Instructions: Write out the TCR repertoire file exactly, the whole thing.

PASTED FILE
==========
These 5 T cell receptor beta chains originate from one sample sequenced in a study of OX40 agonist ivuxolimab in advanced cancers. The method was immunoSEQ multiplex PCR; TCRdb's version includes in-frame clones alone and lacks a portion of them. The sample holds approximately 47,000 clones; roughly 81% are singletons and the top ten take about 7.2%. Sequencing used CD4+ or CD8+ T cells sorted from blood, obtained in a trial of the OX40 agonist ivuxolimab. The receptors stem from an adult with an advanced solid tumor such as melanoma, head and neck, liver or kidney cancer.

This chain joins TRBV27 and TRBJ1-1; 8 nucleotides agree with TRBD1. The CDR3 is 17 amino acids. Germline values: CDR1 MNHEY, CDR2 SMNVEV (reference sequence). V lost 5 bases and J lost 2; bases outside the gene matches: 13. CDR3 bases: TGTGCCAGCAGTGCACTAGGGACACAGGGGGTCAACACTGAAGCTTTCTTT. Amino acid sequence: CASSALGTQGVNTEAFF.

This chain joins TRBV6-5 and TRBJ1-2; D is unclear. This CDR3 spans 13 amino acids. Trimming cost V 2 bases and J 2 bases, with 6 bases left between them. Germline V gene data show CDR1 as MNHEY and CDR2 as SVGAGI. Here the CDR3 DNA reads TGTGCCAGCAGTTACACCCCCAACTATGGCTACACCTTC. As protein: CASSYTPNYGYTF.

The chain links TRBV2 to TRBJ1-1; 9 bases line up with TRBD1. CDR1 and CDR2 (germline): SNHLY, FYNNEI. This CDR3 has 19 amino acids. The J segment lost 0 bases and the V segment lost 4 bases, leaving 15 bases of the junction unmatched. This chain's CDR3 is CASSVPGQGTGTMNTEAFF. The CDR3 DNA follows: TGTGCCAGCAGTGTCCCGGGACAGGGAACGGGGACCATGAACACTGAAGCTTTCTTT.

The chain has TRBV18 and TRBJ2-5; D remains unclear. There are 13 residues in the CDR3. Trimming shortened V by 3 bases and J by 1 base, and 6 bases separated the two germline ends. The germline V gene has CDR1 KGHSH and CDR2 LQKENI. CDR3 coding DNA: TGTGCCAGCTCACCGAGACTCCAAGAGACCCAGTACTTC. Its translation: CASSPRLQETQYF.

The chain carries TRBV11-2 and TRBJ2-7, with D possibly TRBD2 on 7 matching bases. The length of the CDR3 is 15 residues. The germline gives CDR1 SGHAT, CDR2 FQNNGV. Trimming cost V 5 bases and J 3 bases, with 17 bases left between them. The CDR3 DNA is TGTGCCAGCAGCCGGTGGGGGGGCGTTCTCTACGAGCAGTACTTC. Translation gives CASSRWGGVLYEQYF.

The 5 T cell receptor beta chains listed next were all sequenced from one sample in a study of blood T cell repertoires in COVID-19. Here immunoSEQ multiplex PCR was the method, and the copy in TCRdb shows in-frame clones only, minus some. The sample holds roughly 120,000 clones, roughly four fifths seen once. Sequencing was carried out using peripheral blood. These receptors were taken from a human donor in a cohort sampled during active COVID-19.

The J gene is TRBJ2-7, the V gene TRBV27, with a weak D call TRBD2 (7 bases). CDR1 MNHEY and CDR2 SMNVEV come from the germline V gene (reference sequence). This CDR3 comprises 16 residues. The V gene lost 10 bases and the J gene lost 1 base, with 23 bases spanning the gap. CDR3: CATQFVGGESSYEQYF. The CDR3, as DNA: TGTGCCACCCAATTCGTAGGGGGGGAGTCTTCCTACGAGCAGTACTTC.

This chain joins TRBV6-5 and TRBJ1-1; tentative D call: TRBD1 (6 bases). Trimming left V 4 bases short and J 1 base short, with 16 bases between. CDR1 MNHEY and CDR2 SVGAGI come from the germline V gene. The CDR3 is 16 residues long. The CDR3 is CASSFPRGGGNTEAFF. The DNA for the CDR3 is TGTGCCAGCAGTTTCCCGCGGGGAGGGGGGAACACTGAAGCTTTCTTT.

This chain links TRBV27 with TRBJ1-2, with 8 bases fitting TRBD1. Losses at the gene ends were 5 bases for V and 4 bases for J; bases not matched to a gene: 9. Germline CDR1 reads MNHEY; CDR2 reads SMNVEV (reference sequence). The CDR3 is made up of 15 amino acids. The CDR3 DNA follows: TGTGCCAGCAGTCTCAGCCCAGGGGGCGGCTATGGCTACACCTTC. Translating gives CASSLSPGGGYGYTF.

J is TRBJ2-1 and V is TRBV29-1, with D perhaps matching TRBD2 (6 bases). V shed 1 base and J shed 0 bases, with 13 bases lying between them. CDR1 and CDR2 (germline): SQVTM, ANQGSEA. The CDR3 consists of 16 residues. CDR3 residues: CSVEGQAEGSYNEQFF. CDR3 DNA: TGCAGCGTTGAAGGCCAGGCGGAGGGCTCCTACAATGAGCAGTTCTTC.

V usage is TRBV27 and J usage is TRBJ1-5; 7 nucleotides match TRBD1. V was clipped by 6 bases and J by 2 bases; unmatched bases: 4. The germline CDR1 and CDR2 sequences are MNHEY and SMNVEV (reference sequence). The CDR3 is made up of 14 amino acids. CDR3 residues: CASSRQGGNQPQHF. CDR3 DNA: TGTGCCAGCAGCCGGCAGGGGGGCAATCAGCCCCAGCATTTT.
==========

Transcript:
These 5 T cell receptor beta chains originate from one sample sequenced in a study of OX40 agonist ivuxolimab in advanced cancers. The method was immunoSEQ multiplex PCR; TCRdb's version includes in-frame clones alone and lacks a portion of them. The sample holds approximately 47,000 clones; roughly 81% are singletons and the top ten take about 7.2%. Sequencing used CD4+ or CD8+ T cells sorted from blood, obtained in a trial of the OX40 agonist ivuxolimab. The receptors stem from an adult with an advanced solid tumor such as melanoma, head and neck, liver or kidney cancer.

This chain joins TRBV27 and TRBJ1-1; 8 nucleotides agree with TRBD1. The CDR3 is 17 amino acids. Germline values: CDR1 MNHEY, CDR2 SMNVEV (reference sequence). V lost 5 bases and J lost 2; bases outside the gene matches: 13. CDR3 bases: TGTGCCAGCAGTGCACTAGGGACACAGGGGGTCAACACTGAAGCTTTCTTT. Amino acid sequence: CASSALGTQGVNTEAFF.

This chain joins TRBV6-5 and TRBJ1-2; D is unclear. This CDR3 spans 13 amino acids. Trimming cost V 2 bases and J 2 bases, with 6 bases left between them. Germline V gene data show CDR1 as MNHEY and CDR2 as SVGAGI. Here the CDR3 DNA reads TGTGCCAGCAGTTACACCCCCAACTATGGCTACACCTTC. As protein: CASSYTPNYGYTF.

The chain links TRBV2 to TRBJ1-1; 9 bases line up with TRBD1. CDR1 and CDR2 (germline): SNHLY, FYNNEI. This CDR3 has 19 amino acids. The J segment lost 0 bases and the V segment lost 4 bases, leaving 15 bases of the junction unmatched. This chain's CDR3 is CASSVPGQGTGTMNTEAFF. The CDR3 DNA follows: TGTGCCAGCAGTGTCCCGGGACAGGGAACGGGGACCATGAACACTGAAGCTTTCTTT.

The chain has TRBV18 and TRBJ2-5; D remains unclear. There are 13 residues in the CDR3. Trimming shortened V by 3 bases and J by 1 base, and 6 bases separated the two germline ends. The germline V gene has CDR1 KGHSH and CDR2 LQKENI. CDR3 coding DNA: TGTGCCAGCTCACCGAGACTCCAAGAGACCCAGTACTTC. Its translation: CASSPRLQETQYF.

The chain carries TRBV11-2 and TRBJ2-7, with D possibly TRBD2 on 7 matching bases. The length of the CDR3 is 15 residues. The germline gives CDR1 SGHAT, CDR2 FQNNGV. Trimming cost V 5 bases and J 3 bases, with 17 bases left between them. The CDR3 DNA is TGTGCCAGCAGCCGGTGGGGGGGCGTTCTCTACGAGCAGTACTTC. Translation gives CASSRWGGVLYEQYF.

The 5 T cell receptor beta chains listed next were all sequenced from one sample in a study of blood T cell repertoires in COVID-19. Here immunoSEQ multiplex PCR was the method, and the copy in TCRdb shows in-frame clones only, minus some. The sample holds roughly 120,000 clones, roughly four fifths seen once. Sequencing was carried out using peripheral blood. These receptors were taken from a human donor in a cohort sampled during active COVID-19.

The J gene is TRBJ2-7, the V gene TRBV27, with a weak D call TRBD2 (7 bases). CDR1 MNHEY and CDR2 SMNVEV come from the germline V gene (reference sequence). This CDR3 comprises 16 residues. The V gene lost 10 bases and the J gene lost 1 base, with 23 bases spanning the gap. CDR3: CATQFVGGESSYEQYF. The CDR3, as DNA: TGTGCCACCCAATTCGTAGGGGGGGAGTCTTCCTACGAGCAGTACTTC.

This chain joins TRBV6-5 and TRBJ1-1; tentative D call: TRBD1 (6 bases). Trimming left V 4 bases short and J 1 base short, with 16 bases between. CDR1 MNHEY and CDR2 SVGAGI come from the germline V gene. The CDR3 is 16 residues long. The CDR3 is CASSFPRGGGNTEAFF. The DNA for the CDR3 is TGTGCCAGCAGTTTCCCGCGGGGAGGGGGGAACACTGAAGCTTTCTTT.

This chain links TRBV27 with TRBJ1-2, with 8 bases fitting TRBD1. Losses at the gene ends were 5 bases for V and 4 bases for J; bases not matched to a gene: 9. Germline CDR1 reads MNHEY; CDR2 reads SMNVEV (reference sequence). The CDR3 is made up of 15 amino acids. The CDR3 DNA follows: TGTGCCAGCAGTCTCAGCCCAGGGGGCGGCTATGGCTACACCTTC. Translating gives CASSLSPGGGYGYTF.

J is TRBJ2-1 and V is TRBV29-1, with D perhaps matching TRBD2 (6 bases). V shed 1 base and J shed 0 bases, with 13 bases lying between them. CDR1 and CDR2 (germline): SQVTM, ANQGSEA. The CDR3 consists of 16 residues. CDR3 residues: CSVEGQAEGSYNEQFF. CDR3 DNA: TGCAGCGTTGAAGGCCAGGCGGAGGGCTCCTACAATGAGCAGTTCTTC.

V usage is TRBV27 and J usage is TRBJ1-5; 7 nucleotides match TRBD1. V was clipped by 6 bases and J by 2 bases; unmatched bases: 4. The germline CDR1 and CDR2 sequences are MNHEY and SMNVEV (reference sequence). The CDR3 is made up of 14 amino acids. CDR3 residues: CASSRQGGNQPQHF. CDR3 DNA: TGTGCCAGCAGCCGGCAGGGGGGCAATCAGCCCCAGCATTTT.